Dixie Chicks: Defining moments
Last Monday, I attended “Fire Relief: The Concert for Central Texas” in Austin, which ultimately raised $725,000 for the victims of the Texas wildfires earlier this year. The line-up was Texas stellar: Christopher Cross, Terri Hendrix, Eric Johnson, Joe Satriani, Asleep at the Wheel, the Texas Tornados, Randy Rogers Band, Lyle Lovett, Willie Nelson, the Dixie Chicks and George Strait. Superlatives are dangerous, but I’d rank it as one of the best concerts I’ve ever been to.
Strait closed the show, but to me, the Dixie Chicks stole the show with a fiery and pitch-perfect set. The band, currently on hiatus as a trio, reunited just for the event.
I love the Chicks for many reasons. Their harmonies. Their skill. Their tenacity. Their innovation. It’s hard to put into words my connection to this band and its music, but I can point to some small but meaningful ways they’ve marked my life over the years.
Back in the early 90s, the Dixie Chicks –albeit a different band at that time– played a small festival in Plano, Texas – my very first concert (period). My memories are fuzzy, but it’s fun hearing my parents talk about how much I enjoyed the experience. Five or so years later, when the band broke through in the late 90s, I was instantly sold on their sound. I have goofy memories of performing “Wide Open Spaces” with my middle school show choir at the height of its popularity.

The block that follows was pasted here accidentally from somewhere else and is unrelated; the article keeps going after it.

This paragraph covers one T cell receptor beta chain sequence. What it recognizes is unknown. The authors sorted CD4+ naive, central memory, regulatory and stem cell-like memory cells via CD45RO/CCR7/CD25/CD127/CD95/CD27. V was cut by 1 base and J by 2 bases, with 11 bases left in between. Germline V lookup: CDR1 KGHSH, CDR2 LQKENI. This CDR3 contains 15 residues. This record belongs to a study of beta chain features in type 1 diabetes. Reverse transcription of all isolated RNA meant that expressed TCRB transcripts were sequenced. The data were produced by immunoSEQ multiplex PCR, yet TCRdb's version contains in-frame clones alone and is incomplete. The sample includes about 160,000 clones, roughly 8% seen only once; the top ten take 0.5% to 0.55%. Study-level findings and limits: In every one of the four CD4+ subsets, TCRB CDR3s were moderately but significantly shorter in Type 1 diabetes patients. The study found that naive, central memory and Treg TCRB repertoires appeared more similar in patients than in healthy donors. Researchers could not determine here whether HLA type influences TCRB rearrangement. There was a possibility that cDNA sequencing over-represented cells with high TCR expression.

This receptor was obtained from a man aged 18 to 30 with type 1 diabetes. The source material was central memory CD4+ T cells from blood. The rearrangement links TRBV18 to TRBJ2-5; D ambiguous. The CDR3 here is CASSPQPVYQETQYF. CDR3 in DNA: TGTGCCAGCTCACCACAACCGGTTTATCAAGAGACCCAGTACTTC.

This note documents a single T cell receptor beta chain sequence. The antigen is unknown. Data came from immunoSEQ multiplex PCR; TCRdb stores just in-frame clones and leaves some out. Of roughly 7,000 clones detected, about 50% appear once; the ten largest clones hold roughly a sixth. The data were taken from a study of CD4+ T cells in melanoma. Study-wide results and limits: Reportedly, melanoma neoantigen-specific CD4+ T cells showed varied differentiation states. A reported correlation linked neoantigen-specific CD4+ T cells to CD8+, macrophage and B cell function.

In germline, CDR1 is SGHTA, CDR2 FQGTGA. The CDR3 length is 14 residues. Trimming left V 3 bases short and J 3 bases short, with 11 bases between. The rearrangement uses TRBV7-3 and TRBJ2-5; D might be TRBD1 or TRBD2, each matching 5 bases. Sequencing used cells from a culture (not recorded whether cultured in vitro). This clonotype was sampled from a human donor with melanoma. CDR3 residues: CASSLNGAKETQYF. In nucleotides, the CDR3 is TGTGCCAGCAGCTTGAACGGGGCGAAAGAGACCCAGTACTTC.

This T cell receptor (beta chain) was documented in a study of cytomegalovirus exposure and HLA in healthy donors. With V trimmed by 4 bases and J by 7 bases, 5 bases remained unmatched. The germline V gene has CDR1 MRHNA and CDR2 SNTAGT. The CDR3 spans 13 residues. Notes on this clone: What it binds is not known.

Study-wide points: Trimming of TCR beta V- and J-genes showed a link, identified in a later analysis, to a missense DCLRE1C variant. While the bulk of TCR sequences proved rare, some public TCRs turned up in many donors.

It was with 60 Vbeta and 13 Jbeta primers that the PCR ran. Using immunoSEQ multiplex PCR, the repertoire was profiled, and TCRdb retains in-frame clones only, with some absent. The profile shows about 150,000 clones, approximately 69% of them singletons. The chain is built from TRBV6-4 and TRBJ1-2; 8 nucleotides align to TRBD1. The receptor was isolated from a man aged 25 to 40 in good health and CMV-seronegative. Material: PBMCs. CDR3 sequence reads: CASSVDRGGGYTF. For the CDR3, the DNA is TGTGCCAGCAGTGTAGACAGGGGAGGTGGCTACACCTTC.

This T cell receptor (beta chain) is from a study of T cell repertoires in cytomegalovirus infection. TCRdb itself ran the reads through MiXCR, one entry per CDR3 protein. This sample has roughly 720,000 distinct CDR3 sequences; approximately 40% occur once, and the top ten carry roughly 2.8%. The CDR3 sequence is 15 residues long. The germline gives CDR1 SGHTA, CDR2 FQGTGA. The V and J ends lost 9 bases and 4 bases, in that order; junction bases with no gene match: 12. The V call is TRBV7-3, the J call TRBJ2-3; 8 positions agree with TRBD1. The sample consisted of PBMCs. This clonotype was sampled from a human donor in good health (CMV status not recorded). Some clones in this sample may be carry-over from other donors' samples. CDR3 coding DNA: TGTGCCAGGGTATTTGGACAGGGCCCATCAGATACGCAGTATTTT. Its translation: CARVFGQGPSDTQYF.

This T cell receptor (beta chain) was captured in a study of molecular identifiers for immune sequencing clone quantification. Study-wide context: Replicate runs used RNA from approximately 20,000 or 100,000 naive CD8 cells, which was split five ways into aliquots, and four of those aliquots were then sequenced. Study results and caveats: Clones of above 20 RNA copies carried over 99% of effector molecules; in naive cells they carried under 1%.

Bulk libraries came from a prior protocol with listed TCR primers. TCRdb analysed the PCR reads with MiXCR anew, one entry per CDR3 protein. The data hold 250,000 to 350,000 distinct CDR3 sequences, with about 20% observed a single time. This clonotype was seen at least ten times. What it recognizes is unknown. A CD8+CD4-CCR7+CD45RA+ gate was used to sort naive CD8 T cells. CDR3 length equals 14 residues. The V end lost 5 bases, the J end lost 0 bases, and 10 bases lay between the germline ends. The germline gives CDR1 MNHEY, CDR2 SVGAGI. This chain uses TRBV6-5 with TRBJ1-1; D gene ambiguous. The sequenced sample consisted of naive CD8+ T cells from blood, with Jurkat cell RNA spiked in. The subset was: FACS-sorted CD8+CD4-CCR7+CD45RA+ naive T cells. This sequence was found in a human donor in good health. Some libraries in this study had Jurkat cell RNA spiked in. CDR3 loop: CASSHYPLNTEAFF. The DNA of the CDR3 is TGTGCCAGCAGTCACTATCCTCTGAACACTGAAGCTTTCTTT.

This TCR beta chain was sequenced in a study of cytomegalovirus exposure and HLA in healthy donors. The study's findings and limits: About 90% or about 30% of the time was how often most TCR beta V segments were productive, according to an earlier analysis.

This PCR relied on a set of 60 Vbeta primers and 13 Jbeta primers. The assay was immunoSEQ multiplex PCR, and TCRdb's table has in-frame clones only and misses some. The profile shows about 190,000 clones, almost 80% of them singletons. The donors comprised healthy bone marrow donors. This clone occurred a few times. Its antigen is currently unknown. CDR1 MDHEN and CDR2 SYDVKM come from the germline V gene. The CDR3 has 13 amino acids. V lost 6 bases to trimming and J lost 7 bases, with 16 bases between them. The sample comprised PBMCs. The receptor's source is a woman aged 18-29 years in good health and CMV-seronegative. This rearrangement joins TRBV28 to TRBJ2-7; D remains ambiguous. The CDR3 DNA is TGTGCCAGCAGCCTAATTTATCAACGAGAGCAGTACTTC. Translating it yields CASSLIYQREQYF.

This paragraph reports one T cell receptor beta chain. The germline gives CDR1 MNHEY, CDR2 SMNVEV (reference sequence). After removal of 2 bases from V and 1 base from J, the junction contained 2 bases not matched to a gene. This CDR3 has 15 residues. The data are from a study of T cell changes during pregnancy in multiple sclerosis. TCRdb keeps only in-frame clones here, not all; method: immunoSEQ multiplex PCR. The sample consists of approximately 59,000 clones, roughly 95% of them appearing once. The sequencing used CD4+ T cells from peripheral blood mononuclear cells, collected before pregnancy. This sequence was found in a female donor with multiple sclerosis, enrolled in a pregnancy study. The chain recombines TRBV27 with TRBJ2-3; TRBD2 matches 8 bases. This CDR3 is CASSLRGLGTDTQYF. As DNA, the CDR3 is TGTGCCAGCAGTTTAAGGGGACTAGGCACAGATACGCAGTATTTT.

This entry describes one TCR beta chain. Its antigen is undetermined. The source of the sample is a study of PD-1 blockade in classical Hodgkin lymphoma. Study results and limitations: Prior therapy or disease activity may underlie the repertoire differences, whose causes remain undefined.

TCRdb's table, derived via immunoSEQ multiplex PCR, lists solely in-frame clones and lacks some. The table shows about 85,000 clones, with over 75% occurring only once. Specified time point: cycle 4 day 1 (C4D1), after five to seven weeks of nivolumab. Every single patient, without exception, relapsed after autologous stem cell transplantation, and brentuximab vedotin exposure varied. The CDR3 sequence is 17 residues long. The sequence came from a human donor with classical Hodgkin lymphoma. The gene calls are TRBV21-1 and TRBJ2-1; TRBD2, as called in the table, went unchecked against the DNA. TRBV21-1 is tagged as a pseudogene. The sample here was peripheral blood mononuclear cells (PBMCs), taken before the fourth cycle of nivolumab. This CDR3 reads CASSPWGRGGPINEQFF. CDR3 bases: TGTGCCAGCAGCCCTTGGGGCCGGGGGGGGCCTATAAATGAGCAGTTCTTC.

In college, I wrote a divisive column on the Dixie Chicks’ 2007 Grammy sweep in The Daily Texan that served as my first taste of reader backlash. Despite the snide comments that ensued, writing that column was one of the most rewarding and exhilarating things I did as a student. And though my perspective on the music industry has evolved over the past five years, I still stand firm behind the sentiment of my column.
Flash forward two years to 2009, and I found a little country music universe that’s since become like a second home. I quickly learned that the Country Universe bloggers and I had something special in common, among other things – a fierce love for the Dixie Chicks. In some ways, it’s this love that’s shaped our philosophy as a country music blog, rooted in tolerance, respect and open-mindedness.
But at the end of the day, it’s always about the music. Two years ago, we named the Dixie Chicks’ Home and “Long Time Gone” the best album and single, respectively, of the previous decade. I’m particularly fond of Dan’s write-up for “Long Time Gone”:
All right, so Country Universe loves its Chicks. But make no mistake: “Long Time Gone” earned every bit of this spot on its own merits. The lead release from Home, it came zooming in at the peak of the Chicks’ mainstream popularity and made as bold a statement to the country music world as the group would ever make.
There was the sound, for starters: feisty, swinging bluegrass-folk, with nary a drum beat to be found and stellar harmonies around every corner. There was the song: a deceptively plucky Darrell Scott story of dried up past days and even drier dreams. And of course, there was that final verse, in which the washed-up narrator decries the lack of soul in much of the super-polished music currently dominating country radio. It all flew boldly in the face of everything that institution was (and still is) about, but got played anyway, such was the Chicks’ star and the single’s undeniable charms.
As we look forward to the next decade of country music, ”Long Time Gone” is the kind of song we’ll continue to keep our eyes out for, the kind people will still want to sing along to decades down the line, that makes all the less admirable efforts worth wading through and reminds us why we fell in love with country music in the first place.
Now excuse me while I go listen to Home.